By Anna Sadovskaya, Daily Fine Arts Editor
Published March 11, 2012
I’ll be the first to admit I love fantasy, the imagined story world where things happen, people travel across galaxies and risk their lives for the greater good. And when people read books, they read to escape, to flee into the recesses of a beloved tale or forgotten adventure. No one reads to be reminded of inconsistency, fleeting time and unconquerable difficulty — not without a cathartic resolution.
Imagine an unremarkable character. Someone whose life is mundane, even tedious. She goes to school. She does homework. She looks for the meaning of life in cereal dregs. She is you, and reading about her uninspired routine is incredibly unfulfilling. Where is the journey? The star-crossed romance? The feeling of something greater?
After months of unending trailers and promotional videos, I caved and sat down to read the increasingly popular “The Hunger Games” trilogy by Suzanne Collins. And that’s when I was reminded how thin the line between wrong and right is when it comes to fantastic fiction. And to all those who have not been subjected to “The Hunger Games”: There are spoilers in this article.
I remember when I bought the books: The girl at the register grunted at the site of the three glossy novels and I asked if she had read the trilogy. She began to dissect the motives of each character while the line of tired, exasperated book buyers grew ever-longer behind me. I quickly paid and got out — but I soon learned that nowhere was safe. My friends, people who I thought I knew, began to preach about the pros and cons of Kale (a Katniss/Gale relationship) and what Peeta would have done had another tribute been chosen.
Whether they liked the stories or not, they were engrossed in the delicacy with which Collins apparently painted the imaginary world where the characters lived.
Would the books really live up to the hype? Could they really be so fascinating and relatable? Would they be the next “Harry Potter” series? OK, so they couldn’t be “Harry Potter,” but I was willing to give them a chance. So I began with “The Hunger Games,” and then, somewhere near the end, something went wrong.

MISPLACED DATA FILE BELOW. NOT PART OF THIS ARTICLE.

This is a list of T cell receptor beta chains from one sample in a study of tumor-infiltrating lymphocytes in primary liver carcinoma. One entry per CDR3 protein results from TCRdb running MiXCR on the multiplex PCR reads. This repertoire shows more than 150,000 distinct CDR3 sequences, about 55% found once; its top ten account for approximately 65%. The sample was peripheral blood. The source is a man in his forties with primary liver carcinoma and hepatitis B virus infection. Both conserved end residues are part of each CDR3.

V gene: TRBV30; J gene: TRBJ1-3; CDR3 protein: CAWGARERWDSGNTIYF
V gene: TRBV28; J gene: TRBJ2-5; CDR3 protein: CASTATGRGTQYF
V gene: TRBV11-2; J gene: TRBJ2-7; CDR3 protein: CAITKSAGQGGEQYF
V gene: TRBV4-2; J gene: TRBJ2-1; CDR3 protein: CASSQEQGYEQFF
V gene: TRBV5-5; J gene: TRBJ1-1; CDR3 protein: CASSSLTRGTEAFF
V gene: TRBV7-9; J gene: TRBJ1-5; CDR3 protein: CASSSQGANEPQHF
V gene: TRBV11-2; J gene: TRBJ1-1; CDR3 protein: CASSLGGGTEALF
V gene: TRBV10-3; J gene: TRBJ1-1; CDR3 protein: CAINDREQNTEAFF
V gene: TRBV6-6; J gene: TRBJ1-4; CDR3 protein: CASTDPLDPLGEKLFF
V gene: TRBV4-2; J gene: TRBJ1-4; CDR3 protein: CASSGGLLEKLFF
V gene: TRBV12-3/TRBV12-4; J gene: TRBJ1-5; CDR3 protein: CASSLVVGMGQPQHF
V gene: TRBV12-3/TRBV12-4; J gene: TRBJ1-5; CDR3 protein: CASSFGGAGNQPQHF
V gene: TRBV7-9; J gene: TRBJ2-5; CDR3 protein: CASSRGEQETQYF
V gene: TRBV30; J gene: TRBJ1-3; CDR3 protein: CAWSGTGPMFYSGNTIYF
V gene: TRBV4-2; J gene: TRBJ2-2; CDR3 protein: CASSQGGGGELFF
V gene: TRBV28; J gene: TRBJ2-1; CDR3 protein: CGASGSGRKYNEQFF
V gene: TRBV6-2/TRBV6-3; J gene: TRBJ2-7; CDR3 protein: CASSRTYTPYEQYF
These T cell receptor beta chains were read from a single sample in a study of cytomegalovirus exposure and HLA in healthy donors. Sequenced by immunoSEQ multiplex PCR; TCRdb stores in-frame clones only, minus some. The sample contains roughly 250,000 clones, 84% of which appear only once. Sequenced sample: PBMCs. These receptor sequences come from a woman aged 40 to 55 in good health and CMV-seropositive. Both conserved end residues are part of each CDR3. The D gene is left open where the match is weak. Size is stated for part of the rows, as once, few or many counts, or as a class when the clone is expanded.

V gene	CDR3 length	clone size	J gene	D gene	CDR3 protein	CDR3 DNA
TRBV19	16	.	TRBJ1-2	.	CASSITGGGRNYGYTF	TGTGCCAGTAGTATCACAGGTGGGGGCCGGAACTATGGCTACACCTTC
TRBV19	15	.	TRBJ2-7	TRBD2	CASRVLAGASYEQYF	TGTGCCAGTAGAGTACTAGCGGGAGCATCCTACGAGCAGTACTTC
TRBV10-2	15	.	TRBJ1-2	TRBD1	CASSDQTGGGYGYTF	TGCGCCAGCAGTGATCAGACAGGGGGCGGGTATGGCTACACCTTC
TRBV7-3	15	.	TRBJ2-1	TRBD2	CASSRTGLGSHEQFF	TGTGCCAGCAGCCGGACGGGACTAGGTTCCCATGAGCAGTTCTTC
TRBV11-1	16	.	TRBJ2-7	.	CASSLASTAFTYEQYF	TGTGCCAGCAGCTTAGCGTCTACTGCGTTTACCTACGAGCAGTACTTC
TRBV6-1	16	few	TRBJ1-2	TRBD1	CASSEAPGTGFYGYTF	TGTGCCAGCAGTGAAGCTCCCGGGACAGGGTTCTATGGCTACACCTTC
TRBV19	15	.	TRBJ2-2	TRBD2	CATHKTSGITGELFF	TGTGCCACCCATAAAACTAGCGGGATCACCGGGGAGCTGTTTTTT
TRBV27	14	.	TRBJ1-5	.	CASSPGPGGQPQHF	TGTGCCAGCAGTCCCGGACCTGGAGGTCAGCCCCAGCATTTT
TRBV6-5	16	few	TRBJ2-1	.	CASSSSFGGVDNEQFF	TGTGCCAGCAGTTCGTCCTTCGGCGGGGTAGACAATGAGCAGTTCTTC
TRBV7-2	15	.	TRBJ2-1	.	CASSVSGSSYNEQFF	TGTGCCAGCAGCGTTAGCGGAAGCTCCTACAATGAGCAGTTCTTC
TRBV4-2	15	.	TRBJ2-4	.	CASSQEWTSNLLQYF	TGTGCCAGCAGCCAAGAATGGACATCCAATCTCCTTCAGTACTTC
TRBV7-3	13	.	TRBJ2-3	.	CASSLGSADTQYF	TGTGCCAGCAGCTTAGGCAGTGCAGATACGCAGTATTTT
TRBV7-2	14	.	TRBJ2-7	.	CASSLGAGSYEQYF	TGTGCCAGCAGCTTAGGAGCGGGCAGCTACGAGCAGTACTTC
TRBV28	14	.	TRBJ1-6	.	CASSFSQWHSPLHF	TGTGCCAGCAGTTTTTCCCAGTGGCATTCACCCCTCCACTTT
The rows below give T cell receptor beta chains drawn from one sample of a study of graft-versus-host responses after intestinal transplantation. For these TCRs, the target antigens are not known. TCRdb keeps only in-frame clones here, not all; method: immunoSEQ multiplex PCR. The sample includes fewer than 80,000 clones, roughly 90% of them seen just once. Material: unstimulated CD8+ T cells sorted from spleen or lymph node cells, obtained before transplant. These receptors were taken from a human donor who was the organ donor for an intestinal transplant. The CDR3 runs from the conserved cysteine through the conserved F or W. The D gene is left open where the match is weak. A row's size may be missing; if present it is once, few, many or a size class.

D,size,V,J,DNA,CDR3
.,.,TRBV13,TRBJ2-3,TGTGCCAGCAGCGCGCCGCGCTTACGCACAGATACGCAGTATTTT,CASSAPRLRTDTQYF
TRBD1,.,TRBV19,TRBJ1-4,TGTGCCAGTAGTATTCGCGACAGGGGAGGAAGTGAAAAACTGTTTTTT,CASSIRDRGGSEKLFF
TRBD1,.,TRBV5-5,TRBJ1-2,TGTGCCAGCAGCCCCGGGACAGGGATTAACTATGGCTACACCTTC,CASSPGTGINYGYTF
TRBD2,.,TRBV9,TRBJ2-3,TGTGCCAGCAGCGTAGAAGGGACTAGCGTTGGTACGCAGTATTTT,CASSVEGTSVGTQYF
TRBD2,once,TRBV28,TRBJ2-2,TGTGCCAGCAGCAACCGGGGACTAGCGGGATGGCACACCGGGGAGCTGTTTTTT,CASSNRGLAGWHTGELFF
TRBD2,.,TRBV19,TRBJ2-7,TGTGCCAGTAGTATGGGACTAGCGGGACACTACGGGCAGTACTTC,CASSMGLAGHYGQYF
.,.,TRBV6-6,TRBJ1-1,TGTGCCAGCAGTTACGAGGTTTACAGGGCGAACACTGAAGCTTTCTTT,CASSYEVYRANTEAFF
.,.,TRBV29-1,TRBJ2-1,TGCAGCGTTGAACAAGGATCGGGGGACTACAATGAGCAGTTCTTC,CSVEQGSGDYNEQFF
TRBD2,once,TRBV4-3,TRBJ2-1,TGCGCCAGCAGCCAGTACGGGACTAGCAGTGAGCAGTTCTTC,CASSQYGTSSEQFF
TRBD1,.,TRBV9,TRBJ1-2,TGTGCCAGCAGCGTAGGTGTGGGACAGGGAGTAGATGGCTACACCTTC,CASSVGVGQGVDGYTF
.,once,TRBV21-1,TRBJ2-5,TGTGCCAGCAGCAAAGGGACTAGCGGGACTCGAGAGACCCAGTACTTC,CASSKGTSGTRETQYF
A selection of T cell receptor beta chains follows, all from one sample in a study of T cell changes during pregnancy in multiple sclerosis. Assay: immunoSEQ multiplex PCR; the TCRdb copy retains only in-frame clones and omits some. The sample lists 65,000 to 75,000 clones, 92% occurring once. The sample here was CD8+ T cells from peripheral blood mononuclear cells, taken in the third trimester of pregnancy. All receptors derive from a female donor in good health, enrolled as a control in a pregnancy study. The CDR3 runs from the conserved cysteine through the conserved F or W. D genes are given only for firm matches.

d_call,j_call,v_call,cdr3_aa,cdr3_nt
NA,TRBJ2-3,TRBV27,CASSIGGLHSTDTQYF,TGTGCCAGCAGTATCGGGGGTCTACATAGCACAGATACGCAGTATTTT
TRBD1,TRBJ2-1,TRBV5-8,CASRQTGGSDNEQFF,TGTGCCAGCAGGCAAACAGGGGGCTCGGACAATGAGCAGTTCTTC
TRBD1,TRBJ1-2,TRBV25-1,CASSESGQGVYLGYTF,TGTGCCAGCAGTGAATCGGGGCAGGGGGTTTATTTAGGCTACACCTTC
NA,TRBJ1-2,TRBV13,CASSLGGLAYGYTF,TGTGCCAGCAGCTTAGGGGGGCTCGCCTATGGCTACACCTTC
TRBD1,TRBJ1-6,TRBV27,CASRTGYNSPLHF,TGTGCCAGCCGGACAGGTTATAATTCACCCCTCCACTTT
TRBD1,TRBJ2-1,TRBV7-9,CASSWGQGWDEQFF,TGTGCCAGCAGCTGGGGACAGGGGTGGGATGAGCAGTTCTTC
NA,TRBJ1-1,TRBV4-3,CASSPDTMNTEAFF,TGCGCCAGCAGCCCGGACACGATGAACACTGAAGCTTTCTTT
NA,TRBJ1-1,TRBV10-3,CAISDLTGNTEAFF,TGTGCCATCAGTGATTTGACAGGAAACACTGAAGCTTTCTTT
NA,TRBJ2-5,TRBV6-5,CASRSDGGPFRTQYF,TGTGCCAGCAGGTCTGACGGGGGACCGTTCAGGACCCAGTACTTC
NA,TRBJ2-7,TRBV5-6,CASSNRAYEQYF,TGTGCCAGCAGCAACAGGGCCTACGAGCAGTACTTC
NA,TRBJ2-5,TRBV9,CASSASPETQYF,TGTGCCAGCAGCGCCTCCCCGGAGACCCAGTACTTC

The story transformed from moderately thrilling to entirely insignificant.
I forced myself to forge on, partly because I felt like I must be missing something: Everyone who has read the series feels strongly about it, one way or the other. I must have misunderstood the first book.
But as I finished the second and the third novels, it finally dawned on me why I was so apathetic to the series: The main character, the window through which readers creep into the wonderfully foreign worlds of books, was unimportant to the rest of the story. Katniss Everdeen was not the most heroic, the most noteworthy, the most beautiful or exceptional character. She was average. She was mundane.
I can already hear the hoard of Hunger Game fanatics struggling to contain their bows from firing arrows my way: “She’s a very strong person for a 17-year-old. She won the Hunger Games! She’s the Mockingjay! She killed the President! She saved Peeta’s life and the entire country!”
I only saw three remarkable things happen for Katniss. First, she wins the hunger games. This is the part of the first book I enjoyed reading. Then, Katniss takes down a couple planes that were bombing wounded people in a hospital with her bow, which is awesome. Finally, Katniss’s shining last moment happens when she kills President Coin and stops being a useless heap of morphling and uncertainty ... only to return to that heap afterwards.
Out of three books, there were three shining moments for Katniss. Compared to the bravery of other characters, this is incredibly unfulfilling. I think the most disappointing part of “The Hunger Games” trilogy is that you really want to like Katniss. She’s a teenager, and while she’s strong at times, she’s also angsty and sassy — she could be you. If you were, you know, a poor girl from a forlorn district that hunted squirrels her entire life.
But none of that matters the moment Katniss shuts down after the second hunger games, after everyone begins protecting her and fawning over her. She becomes uninterested in the rebellion, halfheartedly agrees to be the Mockingjay, and after a while, her unending stream of self-loathing makes me hate her, too.
Without a sturdy main character, the fantasy genre falls apart. Adventures and romance and bravery of other characters can only hold your interest for so long until you feel yourself emerging from their world and back to yours. It is not a love story. It is not a story of a girl that finds herself through hardship. It is not the story of a resolved soldier. Katniss can’t make up her mind, but thanks to her, mine’s made up.